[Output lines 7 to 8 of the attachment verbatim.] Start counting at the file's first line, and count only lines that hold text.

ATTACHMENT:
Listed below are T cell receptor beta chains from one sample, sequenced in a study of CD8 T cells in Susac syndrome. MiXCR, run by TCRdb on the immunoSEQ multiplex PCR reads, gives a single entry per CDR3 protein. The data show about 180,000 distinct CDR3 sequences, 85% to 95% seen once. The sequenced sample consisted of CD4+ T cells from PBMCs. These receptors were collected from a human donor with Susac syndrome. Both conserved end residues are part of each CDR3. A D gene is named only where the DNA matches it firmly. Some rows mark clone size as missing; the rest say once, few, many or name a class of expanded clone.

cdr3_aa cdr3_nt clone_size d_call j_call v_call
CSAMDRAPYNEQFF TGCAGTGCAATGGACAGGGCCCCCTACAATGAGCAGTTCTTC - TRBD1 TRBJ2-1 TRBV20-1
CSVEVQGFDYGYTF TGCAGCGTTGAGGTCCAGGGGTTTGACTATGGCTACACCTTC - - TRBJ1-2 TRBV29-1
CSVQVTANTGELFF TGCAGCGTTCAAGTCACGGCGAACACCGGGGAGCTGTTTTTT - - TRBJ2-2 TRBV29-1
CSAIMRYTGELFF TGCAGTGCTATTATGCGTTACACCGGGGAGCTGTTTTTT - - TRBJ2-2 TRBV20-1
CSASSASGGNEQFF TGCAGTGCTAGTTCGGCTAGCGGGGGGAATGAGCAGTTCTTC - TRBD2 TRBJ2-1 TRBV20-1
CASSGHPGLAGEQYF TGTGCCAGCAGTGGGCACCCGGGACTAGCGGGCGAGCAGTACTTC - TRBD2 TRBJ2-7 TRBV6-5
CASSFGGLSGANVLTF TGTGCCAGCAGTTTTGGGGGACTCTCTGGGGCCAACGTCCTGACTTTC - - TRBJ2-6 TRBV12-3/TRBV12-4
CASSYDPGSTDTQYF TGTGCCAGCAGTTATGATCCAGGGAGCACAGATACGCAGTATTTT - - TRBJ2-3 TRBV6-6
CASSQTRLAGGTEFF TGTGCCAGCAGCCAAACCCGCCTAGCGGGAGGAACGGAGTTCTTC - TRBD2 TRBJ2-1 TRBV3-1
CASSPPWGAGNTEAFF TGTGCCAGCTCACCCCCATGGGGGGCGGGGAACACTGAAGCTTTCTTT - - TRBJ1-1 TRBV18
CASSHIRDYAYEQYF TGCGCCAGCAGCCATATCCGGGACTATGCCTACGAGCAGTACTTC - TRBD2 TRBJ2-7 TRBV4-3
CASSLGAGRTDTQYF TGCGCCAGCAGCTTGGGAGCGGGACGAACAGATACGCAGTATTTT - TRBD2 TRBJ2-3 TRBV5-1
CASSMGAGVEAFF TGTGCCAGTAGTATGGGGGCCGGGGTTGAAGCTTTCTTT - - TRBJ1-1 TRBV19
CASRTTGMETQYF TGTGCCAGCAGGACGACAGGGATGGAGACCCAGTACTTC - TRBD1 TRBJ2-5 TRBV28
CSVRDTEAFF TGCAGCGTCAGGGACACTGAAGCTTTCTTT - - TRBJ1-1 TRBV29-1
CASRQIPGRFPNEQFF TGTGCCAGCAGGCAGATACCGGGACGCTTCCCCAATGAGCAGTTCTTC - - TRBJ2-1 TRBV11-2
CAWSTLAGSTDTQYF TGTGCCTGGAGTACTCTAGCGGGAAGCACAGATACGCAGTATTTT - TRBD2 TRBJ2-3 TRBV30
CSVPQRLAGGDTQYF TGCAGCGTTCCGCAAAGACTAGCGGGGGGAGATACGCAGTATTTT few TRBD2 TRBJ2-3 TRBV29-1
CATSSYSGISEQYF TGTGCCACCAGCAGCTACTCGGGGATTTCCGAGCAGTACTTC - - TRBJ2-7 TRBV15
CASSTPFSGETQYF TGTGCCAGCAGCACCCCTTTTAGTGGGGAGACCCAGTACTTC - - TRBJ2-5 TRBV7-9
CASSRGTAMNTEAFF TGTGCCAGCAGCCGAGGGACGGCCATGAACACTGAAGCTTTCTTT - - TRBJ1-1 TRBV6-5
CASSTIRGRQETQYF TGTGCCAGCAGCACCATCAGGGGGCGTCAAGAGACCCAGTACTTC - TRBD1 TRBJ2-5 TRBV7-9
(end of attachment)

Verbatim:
CSASSASGGNEQFF TGCAGTGCTAGTTCGGCTAGCGGGGGGAATGAGCAGTTCTTC - TRBD2 TRBJ2-1 TRBV20-1
CASSGHPGLAGEQYF TGTGCCAGCAGTGGGCACCCGGGACTAGCGGGCGAGCAGTACTTC - TRBD2 TRBJ2-7 TRBV6-5